Sam’s CLub Republicanism

Via Douthat, I see Noah Millman is arguing against payroll tax increases:

We shouldn’t be raising the payroll tax – we should be cutting it, and offsetting the cost of the cuts with spending cuts (means-test benefits?) and/or other tax hikes that will be less economically destructive (cut the mortgage deduction? institute a value-added tax?). Either party could grab this – the payroll tax is a tax on employment, a burden on business that discourages job creation; a regressive tax on hard-working people trying to put food on their families that exempts dividend-clippers and other trust-fund scumbags; an inducement to hire undocumented immigrants who live in the shadows – there are GOP-friendly and Democrat-friendly arguments to cut or eliminate the payroll tax and fund our Social Security obligations in a more economically efficient manner (and then we could have a healthy debate about what that manner might be). There ought to be a bidding war over who will do more for payroll tax relief! Instead, we’re going the other way.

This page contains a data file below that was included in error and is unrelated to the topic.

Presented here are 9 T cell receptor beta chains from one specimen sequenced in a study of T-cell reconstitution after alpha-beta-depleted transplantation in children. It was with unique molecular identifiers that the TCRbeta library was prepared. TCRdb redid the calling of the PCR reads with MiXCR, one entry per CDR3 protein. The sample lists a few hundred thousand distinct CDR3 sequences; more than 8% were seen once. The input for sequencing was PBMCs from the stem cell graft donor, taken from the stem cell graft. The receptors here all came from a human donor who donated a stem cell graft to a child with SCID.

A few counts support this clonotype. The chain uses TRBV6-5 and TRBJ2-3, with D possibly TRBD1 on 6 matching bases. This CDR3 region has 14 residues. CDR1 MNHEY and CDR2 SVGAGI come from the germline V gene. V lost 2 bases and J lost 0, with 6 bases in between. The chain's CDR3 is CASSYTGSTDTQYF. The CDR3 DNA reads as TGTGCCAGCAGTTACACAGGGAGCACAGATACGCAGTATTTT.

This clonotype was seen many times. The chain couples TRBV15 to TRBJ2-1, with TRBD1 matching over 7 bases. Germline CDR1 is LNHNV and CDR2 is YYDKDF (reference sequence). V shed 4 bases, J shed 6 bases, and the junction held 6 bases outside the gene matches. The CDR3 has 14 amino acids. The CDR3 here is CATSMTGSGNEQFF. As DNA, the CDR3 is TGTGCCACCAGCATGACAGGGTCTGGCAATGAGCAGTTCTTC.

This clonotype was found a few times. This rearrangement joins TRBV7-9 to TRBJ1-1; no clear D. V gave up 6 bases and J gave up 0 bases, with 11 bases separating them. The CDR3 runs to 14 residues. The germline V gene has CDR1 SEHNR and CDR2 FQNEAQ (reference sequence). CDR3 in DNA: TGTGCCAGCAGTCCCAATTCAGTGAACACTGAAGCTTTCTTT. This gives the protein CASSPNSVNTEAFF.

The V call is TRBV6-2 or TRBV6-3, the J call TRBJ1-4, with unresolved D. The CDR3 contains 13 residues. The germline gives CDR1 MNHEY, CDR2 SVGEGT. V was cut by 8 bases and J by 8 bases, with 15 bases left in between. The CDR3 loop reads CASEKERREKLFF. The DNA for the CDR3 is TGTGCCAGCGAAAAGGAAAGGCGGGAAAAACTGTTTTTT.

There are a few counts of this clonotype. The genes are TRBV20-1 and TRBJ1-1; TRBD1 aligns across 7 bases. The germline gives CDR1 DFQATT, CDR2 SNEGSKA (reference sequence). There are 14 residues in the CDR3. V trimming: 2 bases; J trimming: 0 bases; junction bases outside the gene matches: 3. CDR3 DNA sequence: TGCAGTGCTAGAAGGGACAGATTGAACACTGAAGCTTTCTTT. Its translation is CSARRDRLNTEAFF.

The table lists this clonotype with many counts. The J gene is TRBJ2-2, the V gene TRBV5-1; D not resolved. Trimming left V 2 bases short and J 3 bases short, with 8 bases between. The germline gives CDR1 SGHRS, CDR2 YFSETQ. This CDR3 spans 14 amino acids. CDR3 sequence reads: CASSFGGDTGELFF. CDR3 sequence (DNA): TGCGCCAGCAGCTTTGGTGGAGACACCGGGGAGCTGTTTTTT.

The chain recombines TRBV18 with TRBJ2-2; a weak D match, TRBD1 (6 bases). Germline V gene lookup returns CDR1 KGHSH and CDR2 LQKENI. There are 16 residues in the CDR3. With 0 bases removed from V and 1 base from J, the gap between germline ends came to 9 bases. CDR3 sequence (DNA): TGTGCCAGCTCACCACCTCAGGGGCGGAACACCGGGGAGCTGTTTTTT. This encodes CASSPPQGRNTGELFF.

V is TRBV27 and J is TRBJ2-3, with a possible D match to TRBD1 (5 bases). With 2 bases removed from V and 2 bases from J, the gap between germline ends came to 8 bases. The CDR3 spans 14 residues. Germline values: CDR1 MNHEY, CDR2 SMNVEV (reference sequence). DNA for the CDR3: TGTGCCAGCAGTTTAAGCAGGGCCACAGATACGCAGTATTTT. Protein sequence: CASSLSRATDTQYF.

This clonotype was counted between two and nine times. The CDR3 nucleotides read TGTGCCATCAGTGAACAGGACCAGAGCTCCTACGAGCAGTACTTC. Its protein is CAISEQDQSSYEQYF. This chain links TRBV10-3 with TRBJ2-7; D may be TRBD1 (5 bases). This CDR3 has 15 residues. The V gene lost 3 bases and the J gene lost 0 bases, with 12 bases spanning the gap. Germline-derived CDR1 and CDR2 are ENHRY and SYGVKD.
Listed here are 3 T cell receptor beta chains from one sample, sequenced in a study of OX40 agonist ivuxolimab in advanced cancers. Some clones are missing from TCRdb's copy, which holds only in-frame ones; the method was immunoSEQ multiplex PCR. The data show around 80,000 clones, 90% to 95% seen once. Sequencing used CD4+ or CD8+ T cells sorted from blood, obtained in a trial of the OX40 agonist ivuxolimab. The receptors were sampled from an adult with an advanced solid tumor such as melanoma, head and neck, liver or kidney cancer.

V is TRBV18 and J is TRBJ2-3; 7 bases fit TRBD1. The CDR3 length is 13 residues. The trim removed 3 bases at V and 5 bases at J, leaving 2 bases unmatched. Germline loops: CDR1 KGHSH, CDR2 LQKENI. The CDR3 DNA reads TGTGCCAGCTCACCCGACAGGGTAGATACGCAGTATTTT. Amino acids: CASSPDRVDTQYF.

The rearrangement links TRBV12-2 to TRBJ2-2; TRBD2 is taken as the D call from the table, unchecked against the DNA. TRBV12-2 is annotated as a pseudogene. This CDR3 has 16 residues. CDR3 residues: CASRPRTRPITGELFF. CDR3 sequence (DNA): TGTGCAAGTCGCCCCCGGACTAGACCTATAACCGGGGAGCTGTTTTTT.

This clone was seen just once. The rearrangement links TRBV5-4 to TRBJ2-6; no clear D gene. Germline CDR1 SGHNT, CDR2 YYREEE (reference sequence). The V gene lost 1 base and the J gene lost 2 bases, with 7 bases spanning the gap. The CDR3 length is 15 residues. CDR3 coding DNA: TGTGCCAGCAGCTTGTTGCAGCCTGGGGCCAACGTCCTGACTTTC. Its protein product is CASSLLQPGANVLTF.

The problem with this, and the Grand New Party idea in general is that this just isn’t what the Republican Party is about. Simply put, modern “conservative” fiscal policy isn’t about economic strength, job creation, or “fiscal responsibility,” it’s about making rich people a lot more money, and they’re damn good at it. This is why payroll tax rates exploded under Reagan, even as the top marginal tax rates were being slashed like it was going out of style. And maybe more even more illustrative, why Reagan signed the first tax bill to increase the bottom marginal rate (as in increase everyone’s taxes) while cutting the top rate. So it’s not so much that taxes are lowered just the tax burden, which definitively shifts down the income ladder.